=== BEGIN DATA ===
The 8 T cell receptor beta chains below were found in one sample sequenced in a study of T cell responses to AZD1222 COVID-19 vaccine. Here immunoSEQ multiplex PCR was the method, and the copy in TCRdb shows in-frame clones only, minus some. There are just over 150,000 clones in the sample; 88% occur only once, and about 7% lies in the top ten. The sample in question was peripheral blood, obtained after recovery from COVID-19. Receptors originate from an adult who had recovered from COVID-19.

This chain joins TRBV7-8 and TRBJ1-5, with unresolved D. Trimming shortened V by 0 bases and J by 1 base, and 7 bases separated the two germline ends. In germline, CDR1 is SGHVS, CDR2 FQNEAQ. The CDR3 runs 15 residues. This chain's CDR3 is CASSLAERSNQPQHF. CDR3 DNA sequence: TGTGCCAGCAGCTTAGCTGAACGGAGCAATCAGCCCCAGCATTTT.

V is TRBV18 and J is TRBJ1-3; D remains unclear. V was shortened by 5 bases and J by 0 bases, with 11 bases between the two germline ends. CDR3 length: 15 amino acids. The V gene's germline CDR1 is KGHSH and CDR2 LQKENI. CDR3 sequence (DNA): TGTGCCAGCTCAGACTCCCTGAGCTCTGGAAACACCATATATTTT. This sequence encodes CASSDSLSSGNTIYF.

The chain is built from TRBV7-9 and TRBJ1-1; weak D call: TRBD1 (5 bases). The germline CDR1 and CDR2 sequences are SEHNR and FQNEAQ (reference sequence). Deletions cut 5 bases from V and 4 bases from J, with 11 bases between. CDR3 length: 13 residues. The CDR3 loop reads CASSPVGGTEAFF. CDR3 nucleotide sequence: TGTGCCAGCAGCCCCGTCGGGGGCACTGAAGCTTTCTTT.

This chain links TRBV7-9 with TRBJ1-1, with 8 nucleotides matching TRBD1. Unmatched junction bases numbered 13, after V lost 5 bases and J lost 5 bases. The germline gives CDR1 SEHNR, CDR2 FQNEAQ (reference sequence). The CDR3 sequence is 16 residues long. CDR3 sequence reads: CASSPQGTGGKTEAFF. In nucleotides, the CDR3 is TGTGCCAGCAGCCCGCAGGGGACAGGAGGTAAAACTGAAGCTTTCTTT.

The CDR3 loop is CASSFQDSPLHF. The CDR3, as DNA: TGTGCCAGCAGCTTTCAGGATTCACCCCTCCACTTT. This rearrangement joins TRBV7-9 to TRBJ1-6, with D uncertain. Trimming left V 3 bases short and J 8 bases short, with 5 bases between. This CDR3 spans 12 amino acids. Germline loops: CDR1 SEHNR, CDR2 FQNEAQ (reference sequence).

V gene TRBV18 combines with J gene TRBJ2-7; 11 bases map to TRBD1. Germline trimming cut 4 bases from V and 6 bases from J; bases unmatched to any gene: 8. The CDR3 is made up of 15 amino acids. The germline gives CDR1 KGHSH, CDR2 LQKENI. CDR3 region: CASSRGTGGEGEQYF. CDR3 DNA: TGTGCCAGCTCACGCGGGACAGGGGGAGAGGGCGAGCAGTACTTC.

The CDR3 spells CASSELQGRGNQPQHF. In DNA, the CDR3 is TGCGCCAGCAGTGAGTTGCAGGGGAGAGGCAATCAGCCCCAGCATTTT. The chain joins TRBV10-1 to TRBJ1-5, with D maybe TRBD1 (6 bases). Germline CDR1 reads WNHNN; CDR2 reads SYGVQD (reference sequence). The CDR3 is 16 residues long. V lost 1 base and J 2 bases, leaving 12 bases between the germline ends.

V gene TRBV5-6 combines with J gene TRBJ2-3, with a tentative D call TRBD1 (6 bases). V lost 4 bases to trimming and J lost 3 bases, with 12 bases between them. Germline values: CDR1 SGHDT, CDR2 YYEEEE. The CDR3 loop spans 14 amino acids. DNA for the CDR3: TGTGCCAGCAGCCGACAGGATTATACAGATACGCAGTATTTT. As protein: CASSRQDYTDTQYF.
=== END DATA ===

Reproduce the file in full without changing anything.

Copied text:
The 8 T cell receptor beta chains below were found in one sample sequenced in a study of T cell responses to AZD1222 COVID-19 vaccine. Here immunoSEQ multiplex PCR was the method, and the copy in TCRdb shows in-frame clones only, minus some. There are just over 150,000 clones in the sample; 88% occur only once, and about 7% lies in the top ten. The sample in question was peripheral blood, obtained after recovery from COVID-19. Receptors originate from an adult who had recovered from COVID-19.

This chain joins TRBV7-8 and TRBJ1-5, with unresolved D. Trimming shortened V by 0 bases and J by 1 base, and 7 bases separated the two germline ends. In germline, CDR1 is SGHVS, CDR2 FQNEAQ. The CDR3 runs 15 residues. This chain's CDR3 is CASSLAERSNQPQHF. CDR3 DNA sequence: TGTGCCAGCAGCTTAGCTGAACGGAGCAATCAGCCCCAGCATTTT.

V is TRBV18 and J is TRBJ1-3; D remains unclear. V was shortened by 5 bases and J by 0 bases, with 11 bases between the two germline ends. CDR3 length: 15 amino acids. The V gene's germline CDR1 is KGHSH and CDR2 LQKENI. CDR3 sequence (DNA): TGTGCCAGCTCAGACTCCCTGAGCTCTGGAAACACCATATATTTT. This sequence encodes CASSDSLSSGNTIYF.

The chain is built from TRBV7-9 and TRBJ1-1; weak D call: TRBD1 (5 bases). The germline CDR1 and CDR2 sequences are SEHNR and FQNEAQ (reference sequence). Deletions cut 5 bases from V and 4 bases from J, with 11 bases between. CDR3 length: 13 residues. The CDR3 loop reads CASSPVGGTEAFF. CDR3 nucleotide sequence: TGTGCCAGCAGCCCCGTCGGGGGCACTGAAGCTTTCTTT.

This chain links TRBV7-9 with TRBJ1-1, with 8 nucleotides matching TRBD1. Unmatched junction bases numbered 13, after V lost 5 bases and J lost 5 bases. The germline gives CDR1 SEHNR, CDR2 FQNEAQ (reference sequence). The CDR3 sequence is 16 residues long. CDR3 sequence reads: CASSPQGTGGKTEAFF. In nucleotides, the CDR3 is TGTGCCAGCAGCCCGCAGGGGACAGGAGGTAAAACTGAAGCTTTCTTT.

The CDR3 loop is CASSFQDSPLHF. The CDR3, as DNA: TGTGCCAGCAGCTTTCAGGATTCACCCCTCCACTTT. This rearrangement joins TRBV7-9 to TRBJ1-6, with D uncertain. Trimming left V 3 bases short and J 8 bases short, with 5 bases between. This CDR3 spans 12 amino acids. Germline loops: CDR1 SEHNR, CDR2 FQNEAQ (reference sequence).

V gene TRBV18 combines with J gene TRBJ2-7; 11 bases map to TRBD1. Germline trimming cut 4 bases from V and 6 bases from J; bases unmatched to any gene: 8. The CDR3 is made up of 15 amino acids. The germline gives CDR1 KGHSH, CDR2 LQKENI. CDR3 region: CASSRGTGGEGEQYF. CDR3 DNA: TGTGCCAGCTCACGCGGGACAGGGGGAGAGGGCGAGCAGTACTTC.

The CDR3 spells CASSELQGRGNQPQHF. In DNA, the CDR3 is TGCGCCAGCAGTGAGTTGCAGGGGAGAGGCAATCAGCCCCAGCATTTT. The chain joins TRBV10-1 to TRBJ1-5, with D maybe TRBD1 (6 bases). Germline CDR1 reads WNHNN; CDR2 reads SYGVQD (reference sequence). The CDR3 is 16 residues long. V lost 1 base and J 2 bases, leaving 12 bases between the germline ends.

V gene TRBV5-6 combines with J gene TRBJ2-3, with a tentative D call TRBD1 (6 bases). V lost 4 bases to trimming and J lost 3 bases, with 12 bases between them. Germline values: CDR1 SGHDT, CDR2 YYEEEE. The CDR3 loop spans 14 amino acids. DNA for the CDR3: TGTGCCAGCAGCCGACAGGATTATACAGATACGCAGTATTTT. As protein: CASSRQDYTDTQYF.